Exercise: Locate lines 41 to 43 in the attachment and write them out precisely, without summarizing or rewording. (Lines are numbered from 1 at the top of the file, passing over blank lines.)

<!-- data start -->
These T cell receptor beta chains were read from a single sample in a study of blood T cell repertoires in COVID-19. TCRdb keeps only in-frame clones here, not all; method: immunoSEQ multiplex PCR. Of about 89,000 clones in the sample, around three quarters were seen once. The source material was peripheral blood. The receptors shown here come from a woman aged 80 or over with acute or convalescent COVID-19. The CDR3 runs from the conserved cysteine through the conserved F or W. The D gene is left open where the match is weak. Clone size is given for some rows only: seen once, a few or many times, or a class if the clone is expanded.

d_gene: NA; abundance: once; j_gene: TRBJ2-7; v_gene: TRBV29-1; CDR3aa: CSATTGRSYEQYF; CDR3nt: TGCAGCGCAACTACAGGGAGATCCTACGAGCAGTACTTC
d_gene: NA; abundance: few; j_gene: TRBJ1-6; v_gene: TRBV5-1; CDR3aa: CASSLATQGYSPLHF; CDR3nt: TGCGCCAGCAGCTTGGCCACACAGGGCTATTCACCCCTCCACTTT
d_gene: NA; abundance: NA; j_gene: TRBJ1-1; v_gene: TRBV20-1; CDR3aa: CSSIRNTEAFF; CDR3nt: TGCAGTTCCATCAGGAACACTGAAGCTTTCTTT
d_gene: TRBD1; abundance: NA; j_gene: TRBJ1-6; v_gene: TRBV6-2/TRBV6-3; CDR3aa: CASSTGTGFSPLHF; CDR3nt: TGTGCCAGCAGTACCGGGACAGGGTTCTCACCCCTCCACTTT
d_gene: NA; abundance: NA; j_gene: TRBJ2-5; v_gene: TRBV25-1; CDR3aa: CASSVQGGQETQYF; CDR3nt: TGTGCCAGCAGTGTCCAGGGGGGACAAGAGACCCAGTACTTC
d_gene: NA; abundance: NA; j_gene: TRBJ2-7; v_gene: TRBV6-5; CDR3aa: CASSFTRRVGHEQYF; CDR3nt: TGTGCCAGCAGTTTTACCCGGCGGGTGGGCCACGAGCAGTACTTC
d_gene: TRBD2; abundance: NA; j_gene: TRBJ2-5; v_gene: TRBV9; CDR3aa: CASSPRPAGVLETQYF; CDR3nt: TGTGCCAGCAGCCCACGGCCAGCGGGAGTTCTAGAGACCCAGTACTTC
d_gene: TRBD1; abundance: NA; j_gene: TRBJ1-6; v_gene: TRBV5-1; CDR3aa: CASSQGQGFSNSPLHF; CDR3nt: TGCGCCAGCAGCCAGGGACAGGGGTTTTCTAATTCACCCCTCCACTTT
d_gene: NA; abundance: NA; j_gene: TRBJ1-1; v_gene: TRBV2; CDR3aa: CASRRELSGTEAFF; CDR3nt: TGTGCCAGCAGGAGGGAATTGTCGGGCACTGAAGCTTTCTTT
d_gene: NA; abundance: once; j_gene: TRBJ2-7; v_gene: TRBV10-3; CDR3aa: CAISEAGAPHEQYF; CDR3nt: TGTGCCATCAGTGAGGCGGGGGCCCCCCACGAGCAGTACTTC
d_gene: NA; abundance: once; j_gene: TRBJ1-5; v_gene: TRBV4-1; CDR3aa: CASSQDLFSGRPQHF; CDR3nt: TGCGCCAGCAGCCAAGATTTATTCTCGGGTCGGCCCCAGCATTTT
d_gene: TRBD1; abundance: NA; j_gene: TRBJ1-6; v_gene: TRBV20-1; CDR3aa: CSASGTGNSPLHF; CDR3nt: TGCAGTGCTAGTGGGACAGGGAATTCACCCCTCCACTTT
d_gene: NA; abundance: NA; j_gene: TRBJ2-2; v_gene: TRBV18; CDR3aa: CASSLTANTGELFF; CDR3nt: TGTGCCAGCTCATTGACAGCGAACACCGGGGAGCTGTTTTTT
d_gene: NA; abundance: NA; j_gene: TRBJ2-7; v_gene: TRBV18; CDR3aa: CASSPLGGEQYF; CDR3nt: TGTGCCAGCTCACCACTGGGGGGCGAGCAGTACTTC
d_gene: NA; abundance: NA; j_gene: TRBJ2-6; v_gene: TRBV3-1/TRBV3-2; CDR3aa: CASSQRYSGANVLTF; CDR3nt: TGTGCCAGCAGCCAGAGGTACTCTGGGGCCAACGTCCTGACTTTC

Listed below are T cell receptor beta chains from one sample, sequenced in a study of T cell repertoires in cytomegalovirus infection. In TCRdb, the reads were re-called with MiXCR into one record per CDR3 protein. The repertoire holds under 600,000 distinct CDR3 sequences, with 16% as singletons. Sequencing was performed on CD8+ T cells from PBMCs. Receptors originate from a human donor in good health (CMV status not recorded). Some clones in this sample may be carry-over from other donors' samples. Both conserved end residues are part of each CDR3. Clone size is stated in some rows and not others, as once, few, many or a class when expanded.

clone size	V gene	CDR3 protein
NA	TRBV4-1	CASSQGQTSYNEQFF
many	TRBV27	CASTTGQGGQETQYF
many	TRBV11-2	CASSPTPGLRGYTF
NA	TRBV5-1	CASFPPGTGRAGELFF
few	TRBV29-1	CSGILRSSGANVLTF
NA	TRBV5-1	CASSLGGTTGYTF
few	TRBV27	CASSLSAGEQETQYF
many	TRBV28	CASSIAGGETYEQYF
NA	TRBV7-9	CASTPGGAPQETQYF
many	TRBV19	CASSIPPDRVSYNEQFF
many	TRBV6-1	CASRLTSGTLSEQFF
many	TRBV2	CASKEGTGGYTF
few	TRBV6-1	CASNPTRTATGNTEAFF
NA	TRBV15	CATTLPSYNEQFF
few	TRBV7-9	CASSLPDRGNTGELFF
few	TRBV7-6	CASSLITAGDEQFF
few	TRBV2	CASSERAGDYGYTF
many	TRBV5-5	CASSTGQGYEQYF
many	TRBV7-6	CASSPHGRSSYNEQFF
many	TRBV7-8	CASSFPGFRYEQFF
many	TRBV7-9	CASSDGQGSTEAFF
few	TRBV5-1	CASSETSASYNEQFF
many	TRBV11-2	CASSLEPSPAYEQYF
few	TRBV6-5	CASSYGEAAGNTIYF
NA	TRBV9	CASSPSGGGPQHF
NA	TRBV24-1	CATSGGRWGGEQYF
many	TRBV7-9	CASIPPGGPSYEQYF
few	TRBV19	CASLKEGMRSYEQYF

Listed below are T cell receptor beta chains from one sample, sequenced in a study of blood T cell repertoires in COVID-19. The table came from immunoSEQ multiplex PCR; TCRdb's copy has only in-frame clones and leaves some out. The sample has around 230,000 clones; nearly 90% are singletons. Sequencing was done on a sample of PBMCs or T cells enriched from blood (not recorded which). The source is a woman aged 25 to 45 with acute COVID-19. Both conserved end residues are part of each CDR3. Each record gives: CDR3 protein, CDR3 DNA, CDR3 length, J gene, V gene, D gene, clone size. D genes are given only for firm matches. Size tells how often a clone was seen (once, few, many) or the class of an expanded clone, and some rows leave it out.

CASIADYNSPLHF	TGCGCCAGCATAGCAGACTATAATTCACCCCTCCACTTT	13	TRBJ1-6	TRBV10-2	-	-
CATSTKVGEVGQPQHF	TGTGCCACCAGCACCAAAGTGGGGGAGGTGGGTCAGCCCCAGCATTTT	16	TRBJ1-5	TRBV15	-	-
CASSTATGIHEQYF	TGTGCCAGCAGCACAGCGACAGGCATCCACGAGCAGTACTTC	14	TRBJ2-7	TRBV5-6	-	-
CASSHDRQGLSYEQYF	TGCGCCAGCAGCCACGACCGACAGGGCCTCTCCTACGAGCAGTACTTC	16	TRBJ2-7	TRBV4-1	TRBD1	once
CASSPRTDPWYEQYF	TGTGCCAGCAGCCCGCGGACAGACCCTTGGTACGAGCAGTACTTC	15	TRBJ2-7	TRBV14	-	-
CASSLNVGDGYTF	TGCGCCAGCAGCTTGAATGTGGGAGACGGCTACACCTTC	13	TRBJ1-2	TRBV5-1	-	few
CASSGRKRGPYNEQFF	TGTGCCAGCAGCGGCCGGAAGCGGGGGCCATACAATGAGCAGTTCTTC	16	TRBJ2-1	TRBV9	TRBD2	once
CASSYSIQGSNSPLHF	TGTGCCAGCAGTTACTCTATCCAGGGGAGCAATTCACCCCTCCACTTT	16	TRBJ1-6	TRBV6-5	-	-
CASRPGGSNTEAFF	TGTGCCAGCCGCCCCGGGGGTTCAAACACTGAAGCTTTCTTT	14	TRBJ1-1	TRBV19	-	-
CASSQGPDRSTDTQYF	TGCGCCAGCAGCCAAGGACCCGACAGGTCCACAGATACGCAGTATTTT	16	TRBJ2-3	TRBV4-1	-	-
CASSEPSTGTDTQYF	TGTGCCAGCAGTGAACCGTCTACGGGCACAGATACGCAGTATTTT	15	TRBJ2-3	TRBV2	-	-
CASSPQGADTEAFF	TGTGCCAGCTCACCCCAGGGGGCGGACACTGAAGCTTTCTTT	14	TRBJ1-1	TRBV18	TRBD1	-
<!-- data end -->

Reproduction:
many	TRBV11-2	CASSLEPSPAYEQYF
few	TRBV6-5	CASSYGEAAGNTIYF
NA	TRBV9	CASSPSGGGPQHF